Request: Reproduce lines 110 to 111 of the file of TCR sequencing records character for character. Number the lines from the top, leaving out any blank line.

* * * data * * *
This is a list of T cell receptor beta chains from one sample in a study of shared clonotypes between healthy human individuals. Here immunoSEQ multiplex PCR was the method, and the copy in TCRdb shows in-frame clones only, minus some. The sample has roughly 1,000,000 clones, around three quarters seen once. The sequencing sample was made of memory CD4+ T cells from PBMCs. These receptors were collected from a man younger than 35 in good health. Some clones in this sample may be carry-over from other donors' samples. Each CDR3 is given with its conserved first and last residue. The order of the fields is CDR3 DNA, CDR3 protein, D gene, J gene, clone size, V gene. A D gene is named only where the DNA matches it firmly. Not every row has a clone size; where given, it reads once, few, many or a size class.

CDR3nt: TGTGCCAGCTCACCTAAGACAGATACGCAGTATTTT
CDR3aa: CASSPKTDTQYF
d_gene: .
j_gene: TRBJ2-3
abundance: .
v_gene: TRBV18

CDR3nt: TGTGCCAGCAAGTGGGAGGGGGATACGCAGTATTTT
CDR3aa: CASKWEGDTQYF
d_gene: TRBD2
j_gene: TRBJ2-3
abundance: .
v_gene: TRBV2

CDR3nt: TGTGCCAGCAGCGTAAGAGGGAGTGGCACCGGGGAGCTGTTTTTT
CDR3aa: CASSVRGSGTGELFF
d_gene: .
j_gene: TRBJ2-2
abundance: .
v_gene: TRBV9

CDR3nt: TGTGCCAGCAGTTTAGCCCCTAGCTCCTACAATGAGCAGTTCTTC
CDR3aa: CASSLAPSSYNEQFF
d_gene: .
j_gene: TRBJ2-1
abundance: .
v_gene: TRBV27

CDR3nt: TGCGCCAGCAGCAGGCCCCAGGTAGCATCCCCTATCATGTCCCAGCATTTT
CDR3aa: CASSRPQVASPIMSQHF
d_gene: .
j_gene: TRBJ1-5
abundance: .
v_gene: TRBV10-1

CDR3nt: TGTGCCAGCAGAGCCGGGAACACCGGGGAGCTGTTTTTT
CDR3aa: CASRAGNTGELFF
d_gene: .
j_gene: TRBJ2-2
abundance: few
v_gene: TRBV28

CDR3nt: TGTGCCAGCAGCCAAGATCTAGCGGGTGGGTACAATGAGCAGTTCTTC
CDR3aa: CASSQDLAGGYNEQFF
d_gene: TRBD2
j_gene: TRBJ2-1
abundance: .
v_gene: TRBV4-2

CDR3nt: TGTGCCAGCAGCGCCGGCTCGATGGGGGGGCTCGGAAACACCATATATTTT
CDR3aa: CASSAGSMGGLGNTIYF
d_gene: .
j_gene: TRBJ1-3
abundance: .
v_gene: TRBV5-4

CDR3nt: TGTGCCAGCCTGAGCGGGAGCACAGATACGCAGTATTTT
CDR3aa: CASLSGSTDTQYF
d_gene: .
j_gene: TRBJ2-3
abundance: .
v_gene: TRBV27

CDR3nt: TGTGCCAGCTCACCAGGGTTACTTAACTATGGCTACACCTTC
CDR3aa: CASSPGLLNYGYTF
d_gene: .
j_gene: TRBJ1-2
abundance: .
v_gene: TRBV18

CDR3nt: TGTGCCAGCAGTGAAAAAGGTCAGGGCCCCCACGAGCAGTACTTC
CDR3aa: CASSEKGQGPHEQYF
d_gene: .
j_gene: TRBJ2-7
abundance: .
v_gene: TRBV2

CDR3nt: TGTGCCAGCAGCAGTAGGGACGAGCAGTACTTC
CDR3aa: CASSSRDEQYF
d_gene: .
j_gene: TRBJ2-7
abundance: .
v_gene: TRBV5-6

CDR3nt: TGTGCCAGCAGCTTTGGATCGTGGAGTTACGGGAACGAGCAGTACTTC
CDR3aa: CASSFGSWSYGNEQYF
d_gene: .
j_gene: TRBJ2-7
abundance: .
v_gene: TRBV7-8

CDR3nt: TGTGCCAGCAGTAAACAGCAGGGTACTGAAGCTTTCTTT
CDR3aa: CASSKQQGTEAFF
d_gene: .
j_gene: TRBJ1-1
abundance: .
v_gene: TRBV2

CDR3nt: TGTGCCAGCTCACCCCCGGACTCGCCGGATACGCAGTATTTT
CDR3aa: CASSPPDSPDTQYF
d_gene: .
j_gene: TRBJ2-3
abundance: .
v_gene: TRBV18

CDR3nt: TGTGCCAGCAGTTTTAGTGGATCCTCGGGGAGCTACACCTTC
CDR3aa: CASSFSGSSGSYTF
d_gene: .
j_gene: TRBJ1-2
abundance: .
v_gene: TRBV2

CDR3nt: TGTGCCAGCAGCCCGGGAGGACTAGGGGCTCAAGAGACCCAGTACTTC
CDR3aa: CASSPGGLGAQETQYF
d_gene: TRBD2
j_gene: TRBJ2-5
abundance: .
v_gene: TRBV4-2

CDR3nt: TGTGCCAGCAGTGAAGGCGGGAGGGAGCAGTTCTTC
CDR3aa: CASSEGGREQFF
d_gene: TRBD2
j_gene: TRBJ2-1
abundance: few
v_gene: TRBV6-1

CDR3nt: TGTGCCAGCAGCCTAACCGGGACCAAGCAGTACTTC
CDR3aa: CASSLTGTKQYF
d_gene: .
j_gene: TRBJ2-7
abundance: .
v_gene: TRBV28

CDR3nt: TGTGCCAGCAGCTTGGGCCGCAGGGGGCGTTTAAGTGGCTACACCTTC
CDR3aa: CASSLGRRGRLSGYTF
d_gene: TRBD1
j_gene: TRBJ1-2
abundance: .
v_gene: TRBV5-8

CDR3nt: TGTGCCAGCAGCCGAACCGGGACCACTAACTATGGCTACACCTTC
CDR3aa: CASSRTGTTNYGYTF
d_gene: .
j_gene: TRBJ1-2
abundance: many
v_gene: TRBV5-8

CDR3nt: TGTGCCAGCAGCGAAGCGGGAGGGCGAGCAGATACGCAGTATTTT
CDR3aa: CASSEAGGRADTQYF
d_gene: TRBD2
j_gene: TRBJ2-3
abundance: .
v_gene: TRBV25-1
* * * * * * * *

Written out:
CDR3nt: TGTGCCAGCAGCCTAACCGGGACCAAGCAGTACTTC
CDR3aa: CASSLTGTKQYF